Sermon Easter Day 2023
St Margaret’s West Hoathly
I wonder what you enjoy most about Easter Day? Apart from being here in Church this morning, of course! Is it the Easter Egg hunt, or the roast lamb you may be preparing? The people that will come to visit, or marking the end of Lent and returning to whatever it was you had given up?
What I love most doing on Easter morning is to go and see a sunrise somewhere. Not so much today, unfortunately, but anticipating this, I went up to the South Downs earlier this week – not quite the same, but still.
Although scientifically, what we see as a sunrise is in fact the earth spinning around its own axis with about 1000 miles/hour, there is a real stillness and anticipation in that moment just before dawn. In the stillness, in the waiting, it feels like something is happening. And then, just as the sun appears deep red above the horizon, I know that something has changed, and at this moment I come closest to sensing the freedom that lies in being fully known and loved.
The Easter story is one of transformation. As I mentioned on Maundy Thursday, it is a journey from oppression to freedom: the oppression of sin and death to the freedom of life in Christ, a life in God’s love. And if we are to take the story seriously, we realise that each year, we are on that journey too. We too are part of the story that seemed to end on Good Friday, but we now realise continues in us today.
This morning in our Gospel reading, we hear the account of Mary standing weeping outside the empty tomb on the first Easter morning. It is one of the most intimate encounters in the Bible, and I wonder if it is how we might experience our most intimate moments with God too?
As Mary is standing beside the empty tomb, I wonder what it is that she mourns? Of course, the loss of a dear friend, someone in whom everyone could see the good, if only they took the time to look.
Maybe also she mourns a loss of faith in the people around her? Whether it was the crowds, the authorities, the disciples or she herself, ultimately everyone had some part to play in Jesus’ life ending on the cross. But maybe her tears are ultimately because in this moment, in every way, she has lost her Lord. She has lost her faith in a God who can let something like this happen, and Jesus’ own promise that things would be different with him.
Maybe that is what Mary means when she responds to the angels who ask her why she weeps: ‘They have taken away my Lord, and I do not know where they have laid him’. Jesus, her friend, her Lord, the one she trusted is gone; and with that the foundation of who she believed she was: she, his friend, his companion for life and beyond. ‘They have taken away my Lord, and I do not know where they have laid him’.
It is a feeling that I suspect some of us might recognise. That at times in our lives, we may have asked the same question. If this was the God in whom I believed, surely it cannot be thus? In the light of immense suffering, untimely death or when life overwhelms us. ‘They have taken away my Lord, and I do not know where they have laid him’.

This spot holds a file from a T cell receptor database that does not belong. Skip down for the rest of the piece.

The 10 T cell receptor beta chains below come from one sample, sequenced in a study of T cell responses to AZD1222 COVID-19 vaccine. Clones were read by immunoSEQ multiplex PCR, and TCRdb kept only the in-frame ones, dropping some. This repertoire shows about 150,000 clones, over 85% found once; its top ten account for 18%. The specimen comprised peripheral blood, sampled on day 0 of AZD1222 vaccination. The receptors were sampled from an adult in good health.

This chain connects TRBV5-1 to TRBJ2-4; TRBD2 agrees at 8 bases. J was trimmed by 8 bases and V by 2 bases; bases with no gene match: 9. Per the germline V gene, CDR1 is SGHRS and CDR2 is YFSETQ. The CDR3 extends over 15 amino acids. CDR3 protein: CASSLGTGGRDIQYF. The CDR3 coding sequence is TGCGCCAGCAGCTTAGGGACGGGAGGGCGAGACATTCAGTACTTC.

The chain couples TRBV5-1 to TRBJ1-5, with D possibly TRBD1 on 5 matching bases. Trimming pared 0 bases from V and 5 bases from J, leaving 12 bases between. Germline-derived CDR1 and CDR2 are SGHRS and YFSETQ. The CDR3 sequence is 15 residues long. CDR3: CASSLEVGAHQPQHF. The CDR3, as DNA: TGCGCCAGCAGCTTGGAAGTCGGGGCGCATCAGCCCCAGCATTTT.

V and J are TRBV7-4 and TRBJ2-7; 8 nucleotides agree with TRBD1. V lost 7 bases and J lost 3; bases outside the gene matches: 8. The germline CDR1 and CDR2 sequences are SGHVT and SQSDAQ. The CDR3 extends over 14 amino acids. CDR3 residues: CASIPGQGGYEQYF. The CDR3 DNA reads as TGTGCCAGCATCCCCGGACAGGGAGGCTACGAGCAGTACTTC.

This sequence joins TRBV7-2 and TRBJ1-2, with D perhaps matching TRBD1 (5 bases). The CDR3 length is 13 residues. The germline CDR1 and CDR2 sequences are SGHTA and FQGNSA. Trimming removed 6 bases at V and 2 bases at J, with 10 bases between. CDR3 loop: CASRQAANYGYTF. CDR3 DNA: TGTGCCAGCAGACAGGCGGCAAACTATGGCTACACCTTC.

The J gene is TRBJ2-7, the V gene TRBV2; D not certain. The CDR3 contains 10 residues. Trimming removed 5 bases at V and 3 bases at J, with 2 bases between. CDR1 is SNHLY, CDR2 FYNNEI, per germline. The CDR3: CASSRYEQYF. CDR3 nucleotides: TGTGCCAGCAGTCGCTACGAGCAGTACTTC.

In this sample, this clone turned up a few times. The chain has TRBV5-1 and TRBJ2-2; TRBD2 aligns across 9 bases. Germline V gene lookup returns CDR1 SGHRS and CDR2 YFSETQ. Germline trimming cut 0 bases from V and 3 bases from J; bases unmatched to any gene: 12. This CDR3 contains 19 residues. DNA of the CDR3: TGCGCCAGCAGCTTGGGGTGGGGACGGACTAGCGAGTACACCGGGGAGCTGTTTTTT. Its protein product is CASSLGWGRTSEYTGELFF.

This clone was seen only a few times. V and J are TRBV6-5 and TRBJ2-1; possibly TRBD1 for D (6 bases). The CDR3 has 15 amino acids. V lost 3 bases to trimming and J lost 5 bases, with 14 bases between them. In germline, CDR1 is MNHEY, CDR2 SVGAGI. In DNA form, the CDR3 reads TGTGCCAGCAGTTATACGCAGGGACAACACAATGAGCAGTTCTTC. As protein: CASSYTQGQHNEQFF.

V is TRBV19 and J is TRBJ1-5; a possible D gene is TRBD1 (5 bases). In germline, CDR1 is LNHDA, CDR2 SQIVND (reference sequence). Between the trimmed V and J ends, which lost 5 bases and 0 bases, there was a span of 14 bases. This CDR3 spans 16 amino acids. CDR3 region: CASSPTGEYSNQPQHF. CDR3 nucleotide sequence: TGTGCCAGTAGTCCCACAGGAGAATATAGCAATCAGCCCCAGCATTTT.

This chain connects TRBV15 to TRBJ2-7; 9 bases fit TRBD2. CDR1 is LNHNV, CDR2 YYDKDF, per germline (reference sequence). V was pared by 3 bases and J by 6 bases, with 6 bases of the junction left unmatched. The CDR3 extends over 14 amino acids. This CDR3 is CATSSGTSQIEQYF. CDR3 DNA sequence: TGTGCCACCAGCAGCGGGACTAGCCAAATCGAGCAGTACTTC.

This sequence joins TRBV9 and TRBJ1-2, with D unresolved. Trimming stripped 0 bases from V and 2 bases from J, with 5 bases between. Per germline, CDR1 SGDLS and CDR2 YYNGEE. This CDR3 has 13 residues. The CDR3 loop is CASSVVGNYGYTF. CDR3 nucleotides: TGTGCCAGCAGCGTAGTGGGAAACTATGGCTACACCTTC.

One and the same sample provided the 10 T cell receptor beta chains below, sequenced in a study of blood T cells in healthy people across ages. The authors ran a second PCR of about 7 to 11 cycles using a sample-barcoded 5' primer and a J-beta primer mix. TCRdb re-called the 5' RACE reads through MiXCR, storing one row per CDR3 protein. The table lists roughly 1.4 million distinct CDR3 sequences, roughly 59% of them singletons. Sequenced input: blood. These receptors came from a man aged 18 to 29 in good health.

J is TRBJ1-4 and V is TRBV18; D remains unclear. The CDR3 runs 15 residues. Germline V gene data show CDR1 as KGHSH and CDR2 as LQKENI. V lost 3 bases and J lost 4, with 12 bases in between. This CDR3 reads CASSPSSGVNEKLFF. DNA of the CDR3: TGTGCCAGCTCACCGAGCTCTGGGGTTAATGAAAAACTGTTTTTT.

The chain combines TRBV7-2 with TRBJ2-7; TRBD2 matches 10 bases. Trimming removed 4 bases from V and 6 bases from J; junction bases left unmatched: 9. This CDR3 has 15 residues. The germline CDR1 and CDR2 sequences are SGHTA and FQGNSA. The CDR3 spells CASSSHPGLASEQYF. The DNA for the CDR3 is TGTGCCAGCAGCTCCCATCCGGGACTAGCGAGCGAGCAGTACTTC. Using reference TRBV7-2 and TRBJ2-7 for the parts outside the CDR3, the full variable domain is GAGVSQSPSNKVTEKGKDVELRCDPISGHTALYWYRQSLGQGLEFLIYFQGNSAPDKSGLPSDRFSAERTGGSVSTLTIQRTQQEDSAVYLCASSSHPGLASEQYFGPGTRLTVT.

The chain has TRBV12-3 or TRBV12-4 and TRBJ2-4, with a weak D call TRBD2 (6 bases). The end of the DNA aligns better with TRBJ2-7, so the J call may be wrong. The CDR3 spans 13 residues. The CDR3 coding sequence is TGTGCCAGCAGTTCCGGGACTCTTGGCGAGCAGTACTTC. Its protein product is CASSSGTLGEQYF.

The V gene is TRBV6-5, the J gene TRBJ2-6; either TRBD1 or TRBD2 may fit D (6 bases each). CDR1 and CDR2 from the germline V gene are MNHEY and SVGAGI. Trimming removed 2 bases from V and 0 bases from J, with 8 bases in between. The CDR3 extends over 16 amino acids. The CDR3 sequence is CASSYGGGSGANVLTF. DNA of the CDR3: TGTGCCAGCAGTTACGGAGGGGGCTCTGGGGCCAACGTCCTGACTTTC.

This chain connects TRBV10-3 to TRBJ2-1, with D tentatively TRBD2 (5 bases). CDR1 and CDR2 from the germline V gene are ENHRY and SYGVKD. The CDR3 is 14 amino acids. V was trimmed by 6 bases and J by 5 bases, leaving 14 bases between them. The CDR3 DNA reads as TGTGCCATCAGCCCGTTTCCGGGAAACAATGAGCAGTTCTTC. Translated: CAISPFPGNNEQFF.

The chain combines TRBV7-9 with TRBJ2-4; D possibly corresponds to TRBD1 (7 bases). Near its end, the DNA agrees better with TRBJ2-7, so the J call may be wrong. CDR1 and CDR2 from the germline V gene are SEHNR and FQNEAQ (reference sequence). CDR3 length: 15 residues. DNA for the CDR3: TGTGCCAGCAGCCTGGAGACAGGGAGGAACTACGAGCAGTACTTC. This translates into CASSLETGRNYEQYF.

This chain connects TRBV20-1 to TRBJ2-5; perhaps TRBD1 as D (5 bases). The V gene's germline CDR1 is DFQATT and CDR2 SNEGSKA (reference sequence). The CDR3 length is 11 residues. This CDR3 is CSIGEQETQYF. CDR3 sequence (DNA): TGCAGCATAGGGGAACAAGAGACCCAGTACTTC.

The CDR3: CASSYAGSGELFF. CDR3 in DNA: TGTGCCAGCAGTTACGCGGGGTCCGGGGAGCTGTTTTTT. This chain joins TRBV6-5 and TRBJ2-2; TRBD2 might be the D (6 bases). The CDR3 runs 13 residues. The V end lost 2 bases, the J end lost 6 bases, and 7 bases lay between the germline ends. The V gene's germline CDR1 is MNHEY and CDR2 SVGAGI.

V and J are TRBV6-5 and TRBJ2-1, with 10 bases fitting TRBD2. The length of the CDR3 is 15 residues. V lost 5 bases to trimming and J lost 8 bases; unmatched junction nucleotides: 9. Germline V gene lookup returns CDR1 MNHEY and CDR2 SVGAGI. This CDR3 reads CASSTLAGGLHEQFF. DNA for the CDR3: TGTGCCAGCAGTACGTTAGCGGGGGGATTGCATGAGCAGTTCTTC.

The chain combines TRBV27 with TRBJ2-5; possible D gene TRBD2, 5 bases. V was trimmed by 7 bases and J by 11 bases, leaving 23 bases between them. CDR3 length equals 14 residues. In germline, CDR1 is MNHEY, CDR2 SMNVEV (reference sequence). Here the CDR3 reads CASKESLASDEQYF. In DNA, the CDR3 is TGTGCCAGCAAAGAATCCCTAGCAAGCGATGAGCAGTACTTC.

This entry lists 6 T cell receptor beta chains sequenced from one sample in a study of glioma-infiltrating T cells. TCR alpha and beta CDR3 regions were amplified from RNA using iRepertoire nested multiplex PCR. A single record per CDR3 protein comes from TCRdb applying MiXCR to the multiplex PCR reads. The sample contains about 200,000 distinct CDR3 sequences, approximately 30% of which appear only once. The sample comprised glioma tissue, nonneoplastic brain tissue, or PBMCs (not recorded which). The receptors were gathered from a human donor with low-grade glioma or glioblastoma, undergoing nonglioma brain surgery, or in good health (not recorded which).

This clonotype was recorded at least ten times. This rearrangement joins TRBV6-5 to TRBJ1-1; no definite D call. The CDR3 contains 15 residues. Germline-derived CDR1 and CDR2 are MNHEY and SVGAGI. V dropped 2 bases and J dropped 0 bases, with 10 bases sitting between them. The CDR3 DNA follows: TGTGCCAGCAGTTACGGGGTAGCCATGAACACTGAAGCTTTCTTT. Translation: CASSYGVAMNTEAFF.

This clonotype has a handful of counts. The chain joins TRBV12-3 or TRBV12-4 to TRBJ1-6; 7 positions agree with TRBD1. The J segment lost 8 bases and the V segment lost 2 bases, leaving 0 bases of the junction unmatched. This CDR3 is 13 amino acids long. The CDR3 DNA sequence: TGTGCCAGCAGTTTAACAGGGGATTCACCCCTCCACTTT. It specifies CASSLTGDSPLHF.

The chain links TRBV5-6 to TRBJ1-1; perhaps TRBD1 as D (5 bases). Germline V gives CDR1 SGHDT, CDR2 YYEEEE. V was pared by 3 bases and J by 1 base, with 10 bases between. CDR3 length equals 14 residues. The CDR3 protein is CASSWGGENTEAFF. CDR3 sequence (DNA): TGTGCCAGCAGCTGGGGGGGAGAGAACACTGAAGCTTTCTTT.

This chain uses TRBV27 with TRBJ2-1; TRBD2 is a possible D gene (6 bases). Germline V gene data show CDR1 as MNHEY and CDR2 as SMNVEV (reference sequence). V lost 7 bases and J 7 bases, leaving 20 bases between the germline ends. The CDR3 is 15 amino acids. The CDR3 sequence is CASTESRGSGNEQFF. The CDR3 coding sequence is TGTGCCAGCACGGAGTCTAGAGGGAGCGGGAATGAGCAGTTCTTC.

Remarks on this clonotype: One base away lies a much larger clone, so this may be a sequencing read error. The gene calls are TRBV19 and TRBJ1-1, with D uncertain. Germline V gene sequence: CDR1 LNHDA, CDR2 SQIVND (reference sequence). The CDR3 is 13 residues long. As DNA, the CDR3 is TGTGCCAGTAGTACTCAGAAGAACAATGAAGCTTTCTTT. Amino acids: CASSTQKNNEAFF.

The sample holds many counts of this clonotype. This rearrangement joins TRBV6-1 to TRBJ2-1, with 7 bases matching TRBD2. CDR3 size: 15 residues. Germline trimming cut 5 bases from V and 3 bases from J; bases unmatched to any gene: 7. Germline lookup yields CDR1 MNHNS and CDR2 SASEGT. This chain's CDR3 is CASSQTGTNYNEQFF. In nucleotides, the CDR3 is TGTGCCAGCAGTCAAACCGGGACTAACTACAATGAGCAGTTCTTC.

After her question to the angels, which remains unanswered, Mary turns around. Once more, is addressed by the same question ‘Why are you weeping?’ And now, her answer is more direct: ‘if you have taken him away, tell me, and I will take him’. Although she doesn’t know it yet, this time her question is a cry to God, to Jesus himself. ‘If you are the one who has done this, tell me, and I will go and find him again.’
It is at this point that everything changes. And it only takes one word: ‘Mary’. Suddenly, through her grief, her questions and her desperation, Mary hears her own name in that familiar voice, and immediately she knows: here is Jesus. Here is the one who knows her by name, who knows her even better than she knows herself. And it is in that recognition that she replies: ‘Rabbouni’, teacher. She has seen the Lord.
Through this exchange, made of only two words, we realise that the Easter story is different from any other story, a story with a beginning but no end: this is the story of the God who will never stop loving us, the God who himself bore the cost of our freedom, and the God who will come and find us.
For some moments, Mary and the early disciples thought that they had lost Jesus, that their understanding of who they believed him to be, and of who they believed themselves to be, had come to an end on the cross. But now, this morning, everything is transformed, because Jesus is risen and is there, ready to meet them, and to continue to love them.
Their pain is transformed into joy, their questions into a deeper understanding, and God’s silence into a new and greater awareness of his love and presence. Their journey through Good Friday and Jesus’ journey through death, have left their marks, as we still see in the wounds in Jesus’ hands and body.
And so we see that Resurrection is not a return to life before, but an arrival at life transformed. As we journey through life, we also will find ourselves marked and scarred, but today we celebrate that we can have confidence that we too will arrive transformed, finding our freedom in Christ. That we also will hear God speaking our name and that with Mary, we too will come to be able to say ‘I have seen the Lord’.
That is what we will do in a moment, when we will renew the vows made at our Baptism: we remember and celebrate that we too are called by name, and made God’s own. That even – and maybe especially – in those moments when we cannot see through our tears, when our faith seems absent, the risen Christ will come and find us. It is then that we realise that there has never been a time and there will never be a time when his love for us will end.
That is what is means when this morning we proclaim once more: Alleluia, Christ is risen. He is risen indeed, Alleluia!